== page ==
“The Roddick match was a big match,” Sampras said, “because I could save my body a little bit. It was a pretty comfortable match, and it helped me have a little bit left in the final.”
Waiting in that final was a familiar opponent, and one who would make him work his hardest, Andre Agassi. It felt as if a circle between the two men was closing. What we didn’t know then was that the last great era of U.S. men’s tennis was also closing. Twelve years earlier, in 1990, a 19-year-old Sampras had announced himself to the world by upsetting Agassi in the Open final. In 1995, he had broken Agassi’s heart again at Flushing Meadows. That year, Andre came in ranked No. 1 after having beaten Sampras twice that summer; but Pete turned the tables in four sets and proved, once and for all, his superiority in their rivalry.
The situation was much the same in 2002. Agassi was the sixth seed; Sampras was 17th. Agassi was in better shape, and while Sampras had been in decline for two years, Agassi was in the midst of a late-career resurgence. He would go on to win the Australian Open five months later.
“We’re the oldest players to meet in the U.S. Open final,” Agassi said when he looked back on his mindset before this last match with Sampras, “but I’m feeling like one of the teenagers who have been kicking ass on the tour. I feel like part of the new generation.”
Still, Agassi also knew his own history with this opponent.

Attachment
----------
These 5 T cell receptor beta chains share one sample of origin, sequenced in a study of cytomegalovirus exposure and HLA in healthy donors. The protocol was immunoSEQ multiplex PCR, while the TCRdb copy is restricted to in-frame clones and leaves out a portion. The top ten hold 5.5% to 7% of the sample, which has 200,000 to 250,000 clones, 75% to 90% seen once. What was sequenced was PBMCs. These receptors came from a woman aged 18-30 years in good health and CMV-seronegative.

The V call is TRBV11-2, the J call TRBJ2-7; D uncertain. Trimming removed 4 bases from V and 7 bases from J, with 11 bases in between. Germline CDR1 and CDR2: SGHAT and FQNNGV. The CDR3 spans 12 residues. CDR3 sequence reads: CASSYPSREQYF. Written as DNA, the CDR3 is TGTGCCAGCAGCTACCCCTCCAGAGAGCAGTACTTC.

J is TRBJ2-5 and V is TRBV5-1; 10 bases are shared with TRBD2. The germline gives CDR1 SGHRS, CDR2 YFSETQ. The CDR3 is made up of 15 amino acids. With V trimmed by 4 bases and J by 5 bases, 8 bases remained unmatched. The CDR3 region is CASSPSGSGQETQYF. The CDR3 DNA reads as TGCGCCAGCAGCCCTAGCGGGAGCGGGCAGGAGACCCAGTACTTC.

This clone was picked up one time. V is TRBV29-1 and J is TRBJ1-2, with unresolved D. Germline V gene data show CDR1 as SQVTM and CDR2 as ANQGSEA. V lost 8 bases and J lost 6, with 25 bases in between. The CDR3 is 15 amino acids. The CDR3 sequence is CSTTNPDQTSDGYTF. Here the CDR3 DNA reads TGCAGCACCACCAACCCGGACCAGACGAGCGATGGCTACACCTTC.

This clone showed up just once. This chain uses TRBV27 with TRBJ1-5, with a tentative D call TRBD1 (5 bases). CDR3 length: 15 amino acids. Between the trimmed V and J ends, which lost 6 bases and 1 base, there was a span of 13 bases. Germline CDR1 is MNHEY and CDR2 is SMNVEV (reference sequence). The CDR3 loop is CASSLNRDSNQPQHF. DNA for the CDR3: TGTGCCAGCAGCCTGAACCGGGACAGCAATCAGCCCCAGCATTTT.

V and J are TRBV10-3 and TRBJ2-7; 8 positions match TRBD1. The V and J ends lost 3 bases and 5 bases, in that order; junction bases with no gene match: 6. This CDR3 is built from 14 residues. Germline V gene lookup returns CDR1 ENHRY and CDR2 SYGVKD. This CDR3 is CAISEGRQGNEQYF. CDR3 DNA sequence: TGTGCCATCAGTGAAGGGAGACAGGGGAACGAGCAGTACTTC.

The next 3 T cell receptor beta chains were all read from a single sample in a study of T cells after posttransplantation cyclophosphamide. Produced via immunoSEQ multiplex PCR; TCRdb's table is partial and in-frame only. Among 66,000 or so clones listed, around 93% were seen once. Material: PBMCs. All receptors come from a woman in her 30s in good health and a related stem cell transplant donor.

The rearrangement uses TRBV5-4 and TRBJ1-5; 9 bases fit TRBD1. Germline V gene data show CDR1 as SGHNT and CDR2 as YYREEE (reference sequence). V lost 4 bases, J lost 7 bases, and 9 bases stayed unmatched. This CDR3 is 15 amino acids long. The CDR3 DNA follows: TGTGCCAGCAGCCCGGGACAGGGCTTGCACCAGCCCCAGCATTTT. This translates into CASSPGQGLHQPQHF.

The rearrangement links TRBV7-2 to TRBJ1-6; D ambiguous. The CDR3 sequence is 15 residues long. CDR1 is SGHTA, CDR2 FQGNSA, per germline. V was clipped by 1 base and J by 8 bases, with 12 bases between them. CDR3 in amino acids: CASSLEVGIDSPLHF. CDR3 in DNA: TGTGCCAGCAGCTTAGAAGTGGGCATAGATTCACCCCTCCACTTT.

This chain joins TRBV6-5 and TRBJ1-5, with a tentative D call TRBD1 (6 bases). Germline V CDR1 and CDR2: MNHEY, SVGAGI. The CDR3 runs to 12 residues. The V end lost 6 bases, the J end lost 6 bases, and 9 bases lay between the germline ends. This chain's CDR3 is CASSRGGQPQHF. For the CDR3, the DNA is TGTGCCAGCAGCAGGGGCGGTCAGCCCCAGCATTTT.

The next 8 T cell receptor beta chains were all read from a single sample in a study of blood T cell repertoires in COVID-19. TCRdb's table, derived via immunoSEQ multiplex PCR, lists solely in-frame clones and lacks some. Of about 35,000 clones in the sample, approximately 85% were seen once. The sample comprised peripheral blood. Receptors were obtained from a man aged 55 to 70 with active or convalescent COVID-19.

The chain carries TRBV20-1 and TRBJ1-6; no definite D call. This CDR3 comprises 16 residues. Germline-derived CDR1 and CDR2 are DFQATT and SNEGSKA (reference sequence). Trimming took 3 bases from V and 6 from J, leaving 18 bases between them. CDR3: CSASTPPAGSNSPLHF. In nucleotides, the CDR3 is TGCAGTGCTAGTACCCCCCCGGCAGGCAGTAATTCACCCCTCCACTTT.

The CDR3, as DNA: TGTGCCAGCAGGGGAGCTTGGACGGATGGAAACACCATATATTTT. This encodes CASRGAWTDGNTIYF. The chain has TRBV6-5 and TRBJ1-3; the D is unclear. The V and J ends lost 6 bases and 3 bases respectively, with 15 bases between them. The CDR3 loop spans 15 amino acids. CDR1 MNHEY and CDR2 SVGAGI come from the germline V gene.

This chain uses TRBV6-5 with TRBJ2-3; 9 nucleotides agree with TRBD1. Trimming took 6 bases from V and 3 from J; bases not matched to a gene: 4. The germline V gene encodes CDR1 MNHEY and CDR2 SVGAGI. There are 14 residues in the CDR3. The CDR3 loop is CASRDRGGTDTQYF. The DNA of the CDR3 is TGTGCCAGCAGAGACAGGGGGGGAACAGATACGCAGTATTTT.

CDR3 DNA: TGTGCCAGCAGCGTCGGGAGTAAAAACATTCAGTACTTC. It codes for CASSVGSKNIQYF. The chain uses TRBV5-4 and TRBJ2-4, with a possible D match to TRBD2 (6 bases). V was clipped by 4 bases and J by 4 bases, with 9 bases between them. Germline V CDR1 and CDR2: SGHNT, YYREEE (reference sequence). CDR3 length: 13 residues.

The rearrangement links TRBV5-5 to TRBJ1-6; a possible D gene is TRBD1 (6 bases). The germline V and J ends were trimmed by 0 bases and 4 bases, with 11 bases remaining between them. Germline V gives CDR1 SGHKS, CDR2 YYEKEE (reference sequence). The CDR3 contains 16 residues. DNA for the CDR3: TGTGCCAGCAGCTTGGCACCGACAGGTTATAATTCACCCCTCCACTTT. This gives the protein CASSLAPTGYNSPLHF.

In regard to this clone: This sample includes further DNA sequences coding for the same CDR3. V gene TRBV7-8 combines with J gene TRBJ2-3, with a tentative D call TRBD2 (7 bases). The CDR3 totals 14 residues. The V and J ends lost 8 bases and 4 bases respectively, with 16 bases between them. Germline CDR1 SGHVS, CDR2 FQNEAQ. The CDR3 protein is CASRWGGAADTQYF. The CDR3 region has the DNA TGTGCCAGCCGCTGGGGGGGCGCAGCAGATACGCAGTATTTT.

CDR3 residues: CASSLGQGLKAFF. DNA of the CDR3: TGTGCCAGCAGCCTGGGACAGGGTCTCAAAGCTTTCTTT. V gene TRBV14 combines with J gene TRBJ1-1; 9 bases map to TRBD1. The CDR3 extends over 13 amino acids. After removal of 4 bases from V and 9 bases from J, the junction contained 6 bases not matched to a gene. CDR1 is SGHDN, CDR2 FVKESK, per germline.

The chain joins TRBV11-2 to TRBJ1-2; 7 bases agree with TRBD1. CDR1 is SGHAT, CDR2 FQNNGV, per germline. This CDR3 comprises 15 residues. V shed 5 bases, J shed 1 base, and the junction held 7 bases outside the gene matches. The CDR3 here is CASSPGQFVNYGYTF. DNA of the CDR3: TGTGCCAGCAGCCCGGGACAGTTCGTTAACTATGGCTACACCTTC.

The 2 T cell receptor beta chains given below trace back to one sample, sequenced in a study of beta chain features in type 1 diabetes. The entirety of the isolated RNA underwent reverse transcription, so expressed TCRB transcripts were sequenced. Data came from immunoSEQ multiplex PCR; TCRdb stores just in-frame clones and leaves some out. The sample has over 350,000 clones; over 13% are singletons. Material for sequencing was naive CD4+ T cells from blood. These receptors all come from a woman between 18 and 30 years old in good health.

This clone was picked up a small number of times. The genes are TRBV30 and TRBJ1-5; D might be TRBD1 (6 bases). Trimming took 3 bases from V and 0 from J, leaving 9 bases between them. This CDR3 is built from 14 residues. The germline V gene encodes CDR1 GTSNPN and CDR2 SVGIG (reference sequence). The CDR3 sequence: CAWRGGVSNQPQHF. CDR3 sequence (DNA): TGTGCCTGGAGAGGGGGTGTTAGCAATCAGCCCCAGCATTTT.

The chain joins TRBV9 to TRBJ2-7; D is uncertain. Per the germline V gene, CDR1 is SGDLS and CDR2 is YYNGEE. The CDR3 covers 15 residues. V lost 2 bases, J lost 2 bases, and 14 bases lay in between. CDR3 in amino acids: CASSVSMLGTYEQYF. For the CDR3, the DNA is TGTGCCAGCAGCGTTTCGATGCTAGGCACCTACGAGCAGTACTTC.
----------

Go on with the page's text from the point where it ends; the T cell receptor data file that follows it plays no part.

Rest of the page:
“He says I bring out the best in him,” Agassi said, “but I think he’s brought out the worst in me. The night before the final, I can’t help but think of all the different times I thought I was going to beat Pete, knew I was going to beat Pete, needed to beat Pete, only to lose.”
Unfortunately for Agassi, the nightmare would happen one more time. Sampras, despite having played five matches in seven days, elevated his game even higher. He hit 33 aces and 84 winners to beat Agassi in four convincing sets. It would be the final match of his career, and he would call it the best he ever played.
“The best tennis I would play was when I was older,” Sampras recalled a few years later. “I wasn’t as consistent week in and week out, but that final I played against Andre at the 2002 U.S. Open was the highest level I’ve ever played.”
Looking back, even Agassi could see that there was poetic justice in the result.
“My loss in the final to Pete is offset by his perseverance and our years together,” Agassi told the Times in 2012. “There’s just something right about his career being punctuated in that way…Somehow Pete going out a winner was the right thing for him, and I think it was the right thing, period.”
Sampras’s 2002 U.S. Open win left him with a men’s-best 14 major titles. At the time, no one was within shouting distance of that mark, and it seemed that it might stand for decades. But no sooner does one era end than a new one begins. Nine months later at Wimbledon, Roger Federer would win his first Grand Slam title.